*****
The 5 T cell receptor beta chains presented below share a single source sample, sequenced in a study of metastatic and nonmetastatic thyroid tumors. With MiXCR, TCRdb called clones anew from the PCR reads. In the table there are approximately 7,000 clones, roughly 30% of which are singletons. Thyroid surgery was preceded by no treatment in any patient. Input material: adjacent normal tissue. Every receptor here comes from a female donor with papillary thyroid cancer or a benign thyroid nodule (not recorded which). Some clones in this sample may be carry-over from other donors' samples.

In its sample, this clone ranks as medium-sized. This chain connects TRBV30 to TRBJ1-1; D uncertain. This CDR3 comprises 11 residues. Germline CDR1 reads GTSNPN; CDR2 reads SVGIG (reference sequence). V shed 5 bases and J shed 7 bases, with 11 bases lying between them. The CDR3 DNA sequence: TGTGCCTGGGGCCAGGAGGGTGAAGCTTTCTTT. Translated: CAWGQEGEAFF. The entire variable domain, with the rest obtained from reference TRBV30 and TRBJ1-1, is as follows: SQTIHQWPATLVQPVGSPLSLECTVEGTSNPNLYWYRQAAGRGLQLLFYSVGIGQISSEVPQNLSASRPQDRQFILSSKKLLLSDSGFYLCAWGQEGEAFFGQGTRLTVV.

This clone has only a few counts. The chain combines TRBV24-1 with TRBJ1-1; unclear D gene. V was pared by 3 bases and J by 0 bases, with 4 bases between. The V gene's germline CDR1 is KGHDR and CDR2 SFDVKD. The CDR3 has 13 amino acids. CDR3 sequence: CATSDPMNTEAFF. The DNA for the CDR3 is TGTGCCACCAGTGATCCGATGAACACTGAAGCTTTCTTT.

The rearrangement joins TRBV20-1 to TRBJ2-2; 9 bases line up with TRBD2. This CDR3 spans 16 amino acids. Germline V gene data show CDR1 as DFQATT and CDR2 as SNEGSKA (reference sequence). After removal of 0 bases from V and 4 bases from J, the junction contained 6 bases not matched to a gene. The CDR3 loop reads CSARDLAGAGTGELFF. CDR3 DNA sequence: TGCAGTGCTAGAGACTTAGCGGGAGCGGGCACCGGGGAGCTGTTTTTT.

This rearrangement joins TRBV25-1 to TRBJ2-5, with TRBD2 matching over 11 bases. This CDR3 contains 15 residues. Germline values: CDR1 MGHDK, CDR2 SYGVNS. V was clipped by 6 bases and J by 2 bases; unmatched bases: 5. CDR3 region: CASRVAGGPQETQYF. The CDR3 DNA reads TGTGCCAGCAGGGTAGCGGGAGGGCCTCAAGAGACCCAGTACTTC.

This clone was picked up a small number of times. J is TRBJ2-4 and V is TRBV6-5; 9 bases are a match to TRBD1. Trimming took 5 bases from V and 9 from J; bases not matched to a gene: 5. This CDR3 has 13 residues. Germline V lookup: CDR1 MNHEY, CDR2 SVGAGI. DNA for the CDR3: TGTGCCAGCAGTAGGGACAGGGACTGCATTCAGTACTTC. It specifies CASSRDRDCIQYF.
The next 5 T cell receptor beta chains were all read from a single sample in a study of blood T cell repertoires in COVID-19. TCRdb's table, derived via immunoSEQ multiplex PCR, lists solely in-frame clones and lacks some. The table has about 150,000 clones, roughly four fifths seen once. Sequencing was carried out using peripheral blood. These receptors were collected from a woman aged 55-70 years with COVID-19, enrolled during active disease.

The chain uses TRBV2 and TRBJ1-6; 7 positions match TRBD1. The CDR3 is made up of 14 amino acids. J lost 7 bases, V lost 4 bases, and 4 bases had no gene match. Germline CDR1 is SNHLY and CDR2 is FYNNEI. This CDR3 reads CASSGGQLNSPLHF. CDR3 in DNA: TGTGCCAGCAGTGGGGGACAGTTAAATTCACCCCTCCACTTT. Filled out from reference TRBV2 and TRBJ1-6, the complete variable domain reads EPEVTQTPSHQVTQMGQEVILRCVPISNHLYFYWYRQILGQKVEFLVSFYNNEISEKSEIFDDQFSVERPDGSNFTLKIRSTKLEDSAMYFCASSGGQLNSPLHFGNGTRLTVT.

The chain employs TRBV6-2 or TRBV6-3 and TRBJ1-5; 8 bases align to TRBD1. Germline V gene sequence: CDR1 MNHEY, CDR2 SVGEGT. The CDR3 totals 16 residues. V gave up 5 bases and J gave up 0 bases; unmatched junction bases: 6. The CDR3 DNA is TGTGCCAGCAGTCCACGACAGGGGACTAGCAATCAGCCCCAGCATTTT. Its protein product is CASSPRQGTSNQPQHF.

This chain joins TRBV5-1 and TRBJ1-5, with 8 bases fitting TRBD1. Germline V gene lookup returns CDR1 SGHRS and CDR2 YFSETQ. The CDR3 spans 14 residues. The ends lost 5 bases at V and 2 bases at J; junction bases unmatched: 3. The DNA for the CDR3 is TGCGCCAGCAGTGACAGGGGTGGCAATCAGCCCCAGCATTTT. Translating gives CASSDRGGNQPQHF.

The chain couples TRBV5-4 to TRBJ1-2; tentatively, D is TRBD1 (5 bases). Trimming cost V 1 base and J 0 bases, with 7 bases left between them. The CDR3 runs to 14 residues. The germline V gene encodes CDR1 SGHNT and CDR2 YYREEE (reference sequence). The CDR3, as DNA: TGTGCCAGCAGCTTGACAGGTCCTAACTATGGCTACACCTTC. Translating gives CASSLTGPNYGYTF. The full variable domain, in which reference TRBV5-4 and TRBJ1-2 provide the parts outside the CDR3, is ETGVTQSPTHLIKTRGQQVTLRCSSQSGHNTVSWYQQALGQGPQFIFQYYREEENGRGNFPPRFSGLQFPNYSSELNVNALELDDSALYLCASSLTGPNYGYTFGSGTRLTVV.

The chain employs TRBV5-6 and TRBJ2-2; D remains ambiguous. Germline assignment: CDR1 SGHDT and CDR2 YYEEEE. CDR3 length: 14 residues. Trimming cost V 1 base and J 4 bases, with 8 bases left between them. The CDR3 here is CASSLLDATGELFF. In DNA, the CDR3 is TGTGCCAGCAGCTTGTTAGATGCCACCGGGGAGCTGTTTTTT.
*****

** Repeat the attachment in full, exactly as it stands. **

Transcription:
The 5 T cell receptor beta chains presented below share a single source sample, sequenced in a study of metastatic and nonmetastatic thyroid tumors. With MiXCR, TCRdb called clones anew from the PCR reads. In the table there are approximately 7,000 clones, roughly 30% of which are singletons. Thyroid surgery was preceded by no treatment in any patient. Input material: adjacent normal tissue. Every receptor here comes from a female donor with papillary thyroid cancer or a benign thyroid nodule (not recorded which). Some clones in this sample may be carry-over from other donors' samples.

In its sample, this clone ranks as medium-sized. This chain connects TRBV30 to TRBJ1-1; D uncertain. This CDR3 comprises 11 residues. Germline CDR1 reads GTSNPN; CDR2 reads SVGIG (reference sequence). V shed 5 bases and J shed 7 bases, with 11 bases lying between them. The CDR3 DNA sequence: TGTGCCTGGGGCCAGGAGGGTGAAGCTTTCTTT. Translated: CAWGQEGEAFF. The entire variable domain, with the rest obtained from reference TRBV30 and TRBJ1-1, is as follows: SQTIHQWPATLVQPVGSPLSLECTVEGTSNPNLYWYRQAAGRGLQLLFYSVGIGQISSEVPQNLSASRPQDRQFILSSKKLLLSDSGFYLCAWGQEGEAFFGQGTRLTVV.

This clone has only a few counts. The chain combines TRBV24-1 with TRBJ1-1; unclear D gene. V was pared by 3 bases and J by 0 bases, with 4 bases between. The V gene's germline CDR1 is KGHDR and CDR2 SFDVKD. The CDR3 has 13 amino acids. CDR3 sequence: CATSDPMNTEAFF. The DNA for the CDR3 is TGTGCCACCAGTGATCCGATGAACACTGAAGCTTTCTTT.

The rearrangement joins TRBV20-1 to TRBJ2-2; 9 bases line up with TRBD2. This CDR3 spans 16 amino acids. Germline V gene data show CDR1 as DFQATT and CDR2 as SNEGSKA (reference sequence). After removal of 0 bases from V and 4 bases from J, the junction contained 6 bases not matched to a gene. The CDR3 loop reads CSARDLAGAGTGELFF. CDR3 DNA sequence: TGCAGTGCTAGAGACTTAGCGGGAGCGGGCACCGGGGAGCTGTTTTTT.

This rearrangement joins TRBV25-1 to TRBJ2-5, with TRBD2 matching over 11 bases. This CDR3 contains 15 residues. Germline values: CDR1 MGHDK, CDR2 SYGVNS. V was clipped by 6 bases and J by 2 bases; unmatched bases: 5. CDR3 region: CASRVAGGPQETQYF. The CDR3 DNA reads TGTGCCAGCAGGGTAGCGGGAGGGCCTCAAGAGACCCAGTACTTC.

This clone was picked up a small number of times. J is TRBJ2-4 and V is TRBV6-5; 9 bases are a match to TRBD1. Trimming took 5 bases from V and 9 from J; bases not matched to a gene: 5. This CDR3 has 13 residues. Germline V lookup: CDR1 MNHEY, CDR2 SVGAGI. DNA for the CDR3: TGTGCCAGCAGTAGGGACAGGGACTGCATTCAGTACTTC. It specifies CASSRDRDCIQYF.
The next 5 T cell receptor beta chains were all read from a single sample in a study of blood T cell repertoires in COVID-19. TCRdb's table, derived via immunoSEQ multiplex PCR, lists solely in-frame clones and lacks some. The table has about 150,000 clones, roughly four fifths seen once. Sequencing was carried out using peripheral blood. These receptors were collected from a woman aged 55-70 years with COVID-19, enrolled during active disease.

The chain uses TRBV2 and TRBJ1-6; 7 positions match TRBD1. The CDR3 is made up of 14 amino acids. J lost 7 bases, V lost 4 bases, and 4 bases had no gene match. Germline CDR1 is SNHLY and CDR2 is FYNNEI. This CDR3 reads CASSGGQLNSPLHF. CDR3 in DNA: TGTGCCAGCAGTGGGGGACAGTTAAATTCACCCCTCCACTTT. Filled out from reference TRBV2 and TRBJ1-6, the complete variable domain reads EPEVTQTPSHQVTQMGQEVILRCVPISNHLYFYWYRQILGQKVEFLVSFYNNEISEKSEIFDDQFSVERPDGSNFTLKIRSTKLEDSAMYFCASSGGQLNSPLHFGNGTRLTVT.

The chain employs TRBV6-2 or TRBV6-3 and TRBJ1-5; 8 bases align to TRBD1. Germline V gene sequence: CDR1 MNHEY, CDR2 SVGEGT. The CDR3 totals 16 residues. V gave up 5 bases and J gave up 0 bases; unmatched junction bases: 6. The CDR3 DNA is TGTGCCAGCAGTCCACGACAGGGGACTAGCAATCAGCCCCAGCATTTT. Its protein product is CASSPRQGTSNQPQHF.

This chain joins TRBV5-1 and TRBJ1-5, with 8 bases fitting TRBD1. Germline V gene lookup returns CDR1 SGHRS and CDR2 YFSETQ. The CDR3 spans 14 residues. The ends lost 5 bases at V and 2 bases at J; junction bases unmatched: 3. The DNA for the CDR3 is TGCGCCAGCAGTGACAGGGGTGGCAATCAGCCCCAGCATTTT. Translating gives CASSDRGGNQPQHF.

The chain couples TRBV5-4 to TRBJ1-2; tentatively, D is TRBD1 (5 bases). Trimming cost V 1 base and J 0 bases, with 7 bases left between them. The CDR3 runs to 14 residues. The germline V gene encodes CDR1 SGHNT and CDR2 YYREEE (reference sequence). The CDR3, as DNA: TGTGCCAGCAGCTTGACAGGTCCTAACTATGGCTACACCTTC. Translating gives CASSLTGPNYGYTF. The full variable domain, in which reference TRBV5-4 and TRBJ1-2 provide the parts outside the CDR3, is ETGVTQSPTHLIKTRGQQVTLRCSSQSGHNTVSWYQQALGQGPQFIFQYYREEENGRGNFPPRFSGLQFPNYSSELNVNALELDDSALYLCASSLTGPNYGYTFGSGTRLTVV.

The chain employs TRBV5-6 and TRBJ2-2; D remains ambiguous. Germline assignment: CDR1 SGHDT and CDR2 YYEEEE. CDR3 length: 14 residues. Trimming cost V 1 base and J 4 bases, with 8 bases left between them. The CDR3 here is CASSLLDATGELFF. In DNA, the CDR3 is TGTGCCAGCAGCTTGTTAGATGCCACCGGGGAGCTGTTTTTT.